In this blog, Tereza Valny discusses the challenges of teaching about historical case studies of sexual violence and how this may impact students and create feelings of anxiety, tension and distress. She asks the important question: what can we do as instructors to face these inevitable dilemmas that arise from teaching material which has the potential to traumatise and re-traumatise?
By Anubha Sinha, Alumni Dr B R Ambedkar University Delhi and Consultant at PRADAN
Anubha Sinha reflects on the immersive action research she conducted in Dokal in the state of Chhattisgarh, India, where she formed a collective of forty women who had experienced domestic violence. The blog highlights how these strong women are taking small steps every day to survive and bring attention to the injustice of gender-based violence.
By Claire E. Aubin, PhD candidate at the University of Edinburgh’s School of Divinity, and Emily Rose Hay, PhD scholar situated between the School of History, Classics and Archaeology and the School of Law at the University of Edinburgh
Co-convenors of the Emotionally Demanding Histories Group Claire E. Aubin and Emily Rose Hay discuss how researching sensitive topics, such as gender-based violence, can present ethical and methodological dilemmas and impact the person’s emotional health. They consider how we can engage with traumatic histories in a way that does not cause further harm to researchers, but which does justice to the stories we are telling.
By Jan Breckenridge, Professor and Head of School of Social Sciences and Co-Convenor of the Gendered Violence Research Network, UNSW Sydney and Mailin Suchting, Manager of the Gendered Violence Research Network, UNSW Sydney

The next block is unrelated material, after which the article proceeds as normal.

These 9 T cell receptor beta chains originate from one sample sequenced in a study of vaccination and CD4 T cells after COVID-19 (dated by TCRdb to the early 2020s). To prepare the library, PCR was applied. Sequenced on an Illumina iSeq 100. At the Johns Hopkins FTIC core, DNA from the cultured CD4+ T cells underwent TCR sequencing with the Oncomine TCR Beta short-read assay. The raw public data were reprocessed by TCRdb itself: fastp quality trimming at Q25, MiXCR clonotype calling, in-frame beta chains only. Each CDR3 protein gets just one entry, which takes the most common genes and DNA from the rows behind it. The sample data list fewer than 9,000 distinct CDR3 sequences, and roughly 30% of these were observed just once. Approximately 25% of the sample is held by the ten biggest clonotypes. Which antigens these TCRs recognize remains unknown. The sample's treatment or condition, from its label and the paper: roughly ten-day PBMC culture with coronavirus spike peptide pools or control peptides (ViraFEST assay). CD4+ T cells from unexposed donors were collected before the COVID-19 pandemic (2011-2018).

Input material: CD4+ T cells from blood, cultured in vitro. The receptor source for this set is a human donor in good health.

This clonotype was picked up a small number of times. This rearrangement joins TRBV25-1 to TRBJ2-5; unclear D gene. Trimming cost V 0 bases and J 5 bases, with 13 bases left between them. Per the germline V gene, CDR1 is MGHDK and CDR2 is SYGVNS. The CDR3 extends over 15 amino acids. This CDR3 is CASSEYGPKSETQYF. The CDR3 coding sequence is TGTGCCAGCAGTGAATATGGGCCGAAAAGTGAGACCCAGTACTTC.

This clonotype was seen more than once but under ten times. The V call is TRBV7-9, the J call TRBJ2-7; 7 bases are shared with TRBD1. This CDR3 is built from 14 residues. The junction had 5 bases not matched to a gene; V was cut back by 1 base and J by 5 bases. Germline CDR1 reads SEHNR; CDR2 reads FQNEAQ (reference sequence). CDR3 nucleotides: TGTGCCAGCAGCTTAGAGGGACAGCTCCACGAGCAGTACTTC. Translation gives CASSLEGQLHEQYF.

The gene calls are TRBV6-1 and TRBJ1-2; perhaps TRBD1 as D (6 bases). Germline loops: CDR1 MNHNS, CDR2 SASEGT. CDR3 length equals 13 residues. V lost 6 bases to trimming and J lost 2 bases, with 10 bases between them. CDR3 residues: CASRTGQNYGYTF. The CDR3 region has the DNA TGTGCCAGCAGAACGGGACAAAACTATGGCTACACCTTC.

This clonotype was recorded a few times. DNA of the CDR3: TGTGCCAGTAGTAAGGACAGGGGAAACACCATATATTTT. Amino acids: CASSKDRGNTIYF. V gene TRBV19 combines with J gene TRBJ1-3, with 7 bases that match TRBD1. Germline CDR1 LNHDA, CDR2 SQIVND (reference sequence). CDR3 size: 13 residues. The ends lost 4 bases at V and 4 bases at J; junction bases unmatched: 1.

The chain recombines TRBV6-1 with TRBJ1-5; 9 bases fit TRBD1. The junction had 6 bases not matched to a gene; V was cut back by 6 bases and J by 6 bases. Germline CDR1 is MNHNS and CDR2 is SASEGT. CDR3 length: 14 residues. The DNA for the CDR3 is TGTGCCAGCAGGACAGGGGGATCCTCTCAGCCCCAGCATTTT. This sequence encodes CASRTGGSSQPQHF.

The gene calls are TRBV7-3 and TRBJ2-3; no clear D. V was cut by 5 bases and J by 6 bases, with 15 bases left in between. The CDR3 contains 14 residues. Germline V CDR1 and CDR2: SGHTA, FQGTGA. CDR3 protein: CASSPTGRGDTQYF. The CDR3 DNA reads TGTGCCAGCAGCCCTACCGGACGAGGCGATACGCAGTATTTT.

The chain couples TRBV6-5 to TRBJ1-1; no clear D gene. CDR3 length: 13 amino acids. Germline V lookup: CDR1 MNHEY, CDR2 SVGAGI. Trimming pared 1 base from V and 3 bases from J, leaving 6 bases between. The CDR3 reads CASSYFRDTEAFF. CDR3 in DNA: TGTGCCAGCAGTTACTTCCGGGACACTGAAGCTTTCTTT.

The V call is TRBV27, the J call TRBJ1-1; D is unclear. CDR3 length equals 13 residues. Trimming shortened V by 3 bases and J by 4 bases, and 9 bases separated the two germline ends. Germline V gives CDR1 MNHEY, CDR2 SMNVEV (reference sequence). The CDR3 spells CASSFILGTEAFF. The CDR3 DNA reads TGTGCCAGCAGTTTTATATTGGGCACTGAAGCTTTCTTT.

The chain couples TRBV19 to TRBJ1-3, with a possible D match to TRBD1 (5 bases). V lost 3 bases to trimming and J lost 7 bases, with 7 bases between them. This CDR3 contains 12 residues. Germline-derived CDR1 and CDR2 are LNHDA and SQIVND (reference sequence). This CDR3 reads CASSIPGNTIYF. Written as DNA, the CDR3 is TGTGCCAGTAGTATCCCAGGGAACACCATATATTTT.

This blog highlights that social action in the 1970s and 1980s meant that it was no longer possible to ignore domestic violence, rape and the sexual assault of children. The results of this work were tangible with a proliferation of women’s health and sexual assault services, survivor groups and government policy development. There is no doubt that these changes established child and adult sexual assault as a serious and prevalent issue. But is our world a safer place?
By Kyllie Cripps, Scientia Fellow and Associate Professor in the Faculty of Law and Justice and Co-Convenor of the Gendered Violence Research Network at UNSW, Sydney
It is widely understood that gender-based violence disproportionately impacts Indigenous populations compared to other population groups. And yet, why are their lives not honoured or mourned or valued in the same way? Kyllie Cripps discusses the silencing of Indigenous women and girls’ experiences of violence and how Indigenous women continue to speak up and speak back to the narratives constructed about their victimhood.
By Sumangala Damodaran, Professor of Economics, Development Studies and Popular Music Studies at Dr. B. R. Ambedkar University Delhi
Sumangala Damodaran discusses how songs about gender-based violence have been a significant element of wider struggles in India. They have been written spontaneously as part of various campaigns and social and political events that brought issues to the fore, including before the mass mobilisation of the women’s movement in the 1970s. Songs depicting the lives of women, and particularly focusing on the violence that is inflicted, have had to edge their way into larger repertoires around class, caste, racial and ethnic discrimination.
The 2021 curators:
University of Edinburgh: Prof. Fiona Mackay (Director) and Aerin Lai (PhD web and editorial assistant) for genderED; Dr. Zubin Mistry (Lead), Prof. Louise Jackson, Prof, Diana Paton, and Dr Hatice Yildiz, for the Histories of Gender and Sexualities Research Group
Dr B R Ambedkar University Delhi: Prof. Rukmini Sen (Director, Centre for Publishing), Dr Rachna Mehra (School of Global Affairs)
University of New South Wales: Prof. Jan Breckenridge (Co-convenor), Mailin Suchting (Manager), and Georgia Lyons (Research Assistant), Gendered Violence Research Network